Faulkner injects a certain wry humor into his subjects, at moments where you wouldn’t expect it. For instance, one of the main characters, who got pregnant out of wedlock is sneaking out of her house to go find her deserted lover.

“Two weeks later she climbed again through the window. It was a little difficult, this time. “If it had been this hard to do before, I reckon I would not be doing it now,’ she thought.”

The character I mentioned above with the self fulfilling prophecy issues, named Joe Christmas has the following moment, which I think describe him amazingly well.

“Looking down at the harsh, crude, clumsy shapelessness of them, he said “Hah” through his teeth. It seemed to him that he could see himself being hunted by white men at last into the black abyss which had been waiting, trying, for thirty years to drown him and into which now and at last he had actually entered, bearing now upon his ankles the definite and ineradicable gauge of its upward moving.”

I loved how rich Faulkner creates his characters. He will spend pages upon pages on backstory of a character, of events of their prior lives. Unlike Les Miserables, it’s actually very compelling backstory, there are no long descriptions of battles that have nothing to do with the story except to introduce a character in the last line of quite a tangle of pages. Sometimes you have no idea why Faulkner has shared a back story of a character in, but suddenly he ties it together. He also doesn’t waste characters. Even the characters that are there for a purpose, like the sheriff and deputy and aren’t deep characters he paints in rich, vivid detail in a few words and leaves them be. This scene comes between the sheriff and a black man he is interrogating (not Joe Christmas).

“The other two white men were behind him, where he could not see them. He did not look back at them, not so much as a glance. He was watching the sheriff’s face as a man watches a mirror. Perhaps he saw it, as in a mirror, before it came. Perhaps he did not, since if change, flicker, there was in the sheriff’s face it was no m ore than a flicker. But the negro did not look back; there came only into his face when the strap fell across his back a wince, sudden, sharp, fleet, jerking up the corners of his mouth and exposing his momentary teeth like smiling. Then his face smoothed again, inscrutable.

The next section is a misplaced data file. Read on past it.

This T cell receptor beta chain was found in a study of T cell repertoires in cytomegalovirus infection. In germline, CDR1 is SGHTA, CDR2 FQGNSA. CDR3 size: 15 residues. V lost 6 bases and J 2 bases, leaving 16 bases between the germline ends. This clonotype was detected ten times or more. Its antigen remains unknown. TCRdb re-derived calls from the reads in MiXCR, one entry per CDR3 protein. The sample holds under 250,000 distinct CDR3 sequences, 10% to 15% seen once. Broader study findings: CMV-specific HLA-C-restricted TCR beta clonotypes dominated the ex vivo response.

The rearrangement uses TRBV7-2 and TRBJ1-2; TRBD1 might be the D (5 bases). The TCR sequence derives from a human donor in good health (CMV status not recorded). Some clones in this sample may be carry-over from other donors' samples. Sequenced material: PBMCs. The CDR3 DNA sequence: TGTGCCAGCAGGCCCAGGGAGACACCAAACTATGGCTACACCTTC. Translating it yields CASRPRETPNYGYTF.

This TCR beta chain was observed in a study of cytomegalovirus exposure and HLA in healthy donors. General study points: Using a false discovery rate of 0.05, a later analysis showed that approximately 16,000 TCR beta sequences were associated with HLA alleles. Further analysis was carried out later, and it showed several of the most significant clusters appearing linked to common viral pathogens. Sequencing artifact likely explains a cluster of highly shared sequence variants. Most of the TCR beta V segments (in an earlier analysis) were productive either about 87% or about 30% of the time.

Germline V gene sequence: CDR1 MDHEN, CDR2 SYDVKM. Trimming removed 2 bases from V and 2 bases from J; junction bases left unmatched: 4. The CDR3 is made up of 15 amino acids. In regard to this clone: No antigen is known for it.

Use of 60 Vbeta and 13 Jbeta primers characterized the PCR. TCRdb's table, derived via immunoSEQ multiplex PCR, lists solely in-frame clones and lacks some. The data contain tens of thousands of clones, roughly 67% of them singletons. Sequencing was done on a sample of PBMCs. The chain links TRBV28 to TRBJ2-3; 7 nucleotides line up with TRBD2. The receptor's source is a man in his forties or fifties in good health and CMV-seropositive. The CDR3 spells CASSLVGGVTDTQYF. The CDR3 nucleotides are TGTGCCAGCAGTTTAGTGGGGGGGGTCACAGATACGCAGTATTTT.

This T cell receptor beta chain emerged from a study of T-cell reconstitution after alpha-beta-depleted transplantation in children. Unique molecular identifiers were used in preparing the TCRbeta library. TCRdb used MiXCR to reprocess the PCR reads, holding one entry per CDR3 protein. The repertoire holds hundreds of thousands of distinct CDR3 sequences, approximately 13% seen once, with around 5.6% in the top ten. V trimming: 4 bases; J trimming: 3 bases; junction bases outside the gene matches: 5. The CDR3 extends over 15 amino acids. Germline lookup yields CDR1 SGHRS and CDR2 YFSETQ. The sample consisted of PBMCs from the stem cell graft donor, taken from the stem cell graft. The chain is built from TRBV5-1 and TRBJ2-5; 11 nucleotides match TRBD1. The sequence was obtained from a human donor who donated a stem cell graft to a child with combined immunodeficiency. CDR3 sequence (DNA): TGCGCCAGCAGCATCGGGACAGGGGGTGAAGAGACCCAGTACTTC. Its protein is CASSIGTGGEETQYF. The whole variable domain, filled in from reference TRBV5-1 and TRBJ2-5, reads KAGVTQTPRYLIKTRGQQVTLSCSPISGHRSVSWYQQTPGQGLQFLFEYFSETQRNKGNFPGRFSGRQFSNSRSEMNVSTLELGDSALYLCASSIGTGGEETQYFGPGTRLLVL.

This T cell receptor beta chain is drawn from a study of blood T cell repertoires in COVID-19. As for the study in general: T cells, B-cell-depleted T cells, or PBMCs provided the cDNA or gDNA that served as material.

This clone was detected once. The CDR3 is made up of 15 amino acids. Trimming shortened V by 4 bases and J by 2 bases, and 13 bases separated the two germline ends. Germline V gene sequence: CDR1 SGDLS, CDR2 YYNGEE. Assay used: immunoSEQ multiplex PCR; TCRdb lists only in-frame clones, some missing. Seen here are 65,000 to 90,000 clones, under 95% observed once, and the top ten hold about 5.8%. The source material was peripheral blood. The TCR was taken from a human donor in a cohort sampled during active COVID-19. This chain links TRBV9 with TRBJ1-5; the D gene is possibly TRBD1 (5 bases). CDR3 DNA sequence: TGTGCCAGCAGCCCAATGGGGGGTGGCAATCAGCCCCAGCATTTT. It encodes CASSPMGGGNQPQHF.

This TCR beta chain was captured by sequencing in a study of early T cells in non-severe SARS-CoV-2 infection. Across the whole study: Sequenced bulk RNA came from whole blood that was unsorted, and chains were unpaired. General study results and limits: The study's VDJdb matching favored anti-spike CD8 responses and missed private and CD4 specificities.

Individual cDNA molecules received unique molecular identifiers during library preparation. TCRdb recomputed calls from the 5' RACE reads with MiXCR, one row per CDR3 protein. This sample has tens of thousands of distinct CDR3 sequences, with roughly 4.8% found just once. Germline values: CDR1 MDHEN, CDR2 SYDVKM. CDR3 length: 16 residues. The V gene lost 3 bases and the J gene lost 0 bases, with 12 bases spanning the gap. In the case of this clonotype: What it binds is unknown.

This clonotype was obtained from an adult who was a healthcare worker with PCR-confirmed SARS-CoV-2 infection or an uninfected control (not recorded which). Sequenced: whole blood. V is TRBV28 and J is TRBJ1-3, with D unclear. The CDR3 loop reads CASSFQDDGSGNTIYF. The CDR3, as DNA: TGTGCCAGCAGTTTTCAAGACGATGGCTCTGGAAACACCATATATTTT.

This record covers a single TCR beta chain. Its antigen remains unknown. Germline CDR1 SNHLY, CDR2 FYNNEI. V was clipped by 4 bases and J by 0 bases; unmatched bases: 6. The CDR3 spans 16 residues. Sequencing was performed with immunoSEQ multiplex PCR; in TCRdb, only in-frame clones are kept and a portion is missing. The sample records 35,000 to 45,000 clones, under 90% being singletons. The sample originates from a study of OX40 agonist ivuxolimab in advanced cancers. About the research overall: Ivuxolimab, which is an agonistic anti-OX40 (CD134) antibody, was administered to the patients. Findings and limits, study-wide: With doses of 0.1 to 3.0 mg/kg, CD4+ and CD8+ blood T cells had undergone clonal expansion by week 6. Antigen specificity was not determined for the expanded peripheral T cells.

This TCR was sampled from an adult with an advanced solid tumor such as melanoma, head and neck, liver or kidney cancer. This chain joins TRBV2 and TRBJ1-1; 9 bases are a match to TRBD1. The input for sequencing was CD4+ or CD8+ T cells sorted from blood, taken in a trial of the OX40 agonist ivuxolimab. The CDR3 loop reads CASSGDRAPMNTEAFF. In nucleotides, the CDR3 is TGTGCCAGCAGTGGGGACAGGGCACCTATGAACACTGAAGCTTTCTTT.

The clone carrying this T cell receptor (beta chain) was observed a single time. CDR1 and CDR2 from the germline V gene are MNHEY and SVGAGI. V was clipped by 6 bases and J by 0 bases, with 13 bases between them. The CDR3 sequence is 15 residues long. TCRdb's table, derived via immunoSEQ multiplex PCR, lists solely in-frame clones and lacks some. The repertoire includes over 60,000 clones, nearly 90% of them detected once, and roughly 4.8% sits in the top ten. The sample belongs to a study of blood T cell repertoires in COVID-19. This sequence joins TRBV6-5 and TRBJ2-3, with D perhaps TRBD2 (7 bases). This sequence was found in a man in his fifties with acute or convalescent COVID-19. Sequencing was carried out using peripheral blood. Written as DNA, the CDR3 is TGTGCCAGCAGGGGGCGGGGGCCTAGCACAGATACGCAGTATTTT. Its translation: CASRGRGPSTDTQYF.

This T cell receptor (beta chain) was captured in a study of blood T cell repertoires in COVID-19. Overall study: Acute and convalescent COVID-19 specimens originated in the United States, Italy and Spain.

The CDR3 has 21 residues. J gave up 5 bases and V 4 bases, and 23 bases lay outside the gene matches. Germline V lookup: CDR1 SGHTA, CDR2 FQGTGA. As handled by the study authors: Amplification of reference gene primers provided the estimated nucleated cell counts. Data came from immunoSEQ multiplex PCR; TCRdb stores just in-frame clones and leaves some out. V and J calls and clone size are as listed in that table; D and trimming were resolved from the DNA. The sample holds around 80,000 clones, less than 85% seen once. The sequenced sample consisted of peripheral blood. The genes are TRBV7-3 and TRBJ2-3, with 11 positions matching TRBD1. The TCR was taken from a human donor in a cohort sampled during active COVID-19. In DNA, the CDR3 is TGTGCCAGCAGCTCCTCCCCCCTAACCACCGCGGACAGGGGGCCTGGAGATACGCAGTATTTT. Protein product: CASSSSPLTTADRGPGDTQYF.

“I reckon you aint tried hard enough to remember,” the sheriff said.
“I cant remember because I cant know,” the negro said. “I dont even live nowhere near here. You ought to know where I stay at, white folks.”
“Mr Buford says you live right down the road yonder,” the sheriff said.
“Lots of folks live down that road. Mr Buford ought to know where I stay at.”
“He’s lying,” the deputy said. His name was Buford. He was the one who wielded the strap, buckle end outward. He held it poised. He was watching the sheriff’s face. He looked like a spaniel waiting to be told to spring into the water.
“Maybe so; maybe not,” the sheriff said. He mused upon the negro. He was still, huge, inert, sagging the cot springs. “I think he just dont realize yet that I aint playing. Let alone them folks out there that aint go no jail to put him into if anything he wouldn’t like should come up. That wouldn’t bother to put him into a jail if they had one.” Perhaps there was a sign, a signal, in his eyes again; perhaps not. Perhaps the negro saw it; perhaps not. The strap fell again, the buckle raking across the negro’s back. “you remember yet?” the sheriff said.”

There are a couple more scenes with that deputy and that sheriff, but they only reinforce what you’ve learned here about them. Both are very minor short interactions with characters.

Faulkner layers his story, you don’t know where he’s going exactly. The thing I loved about this book is that once he gets you to where you going, you feel like you’ve known all along where it’s heading. Though there were one or two return characters that surprised me and how they ended up to be tied into the story thirty years after their original appearance.

Read it.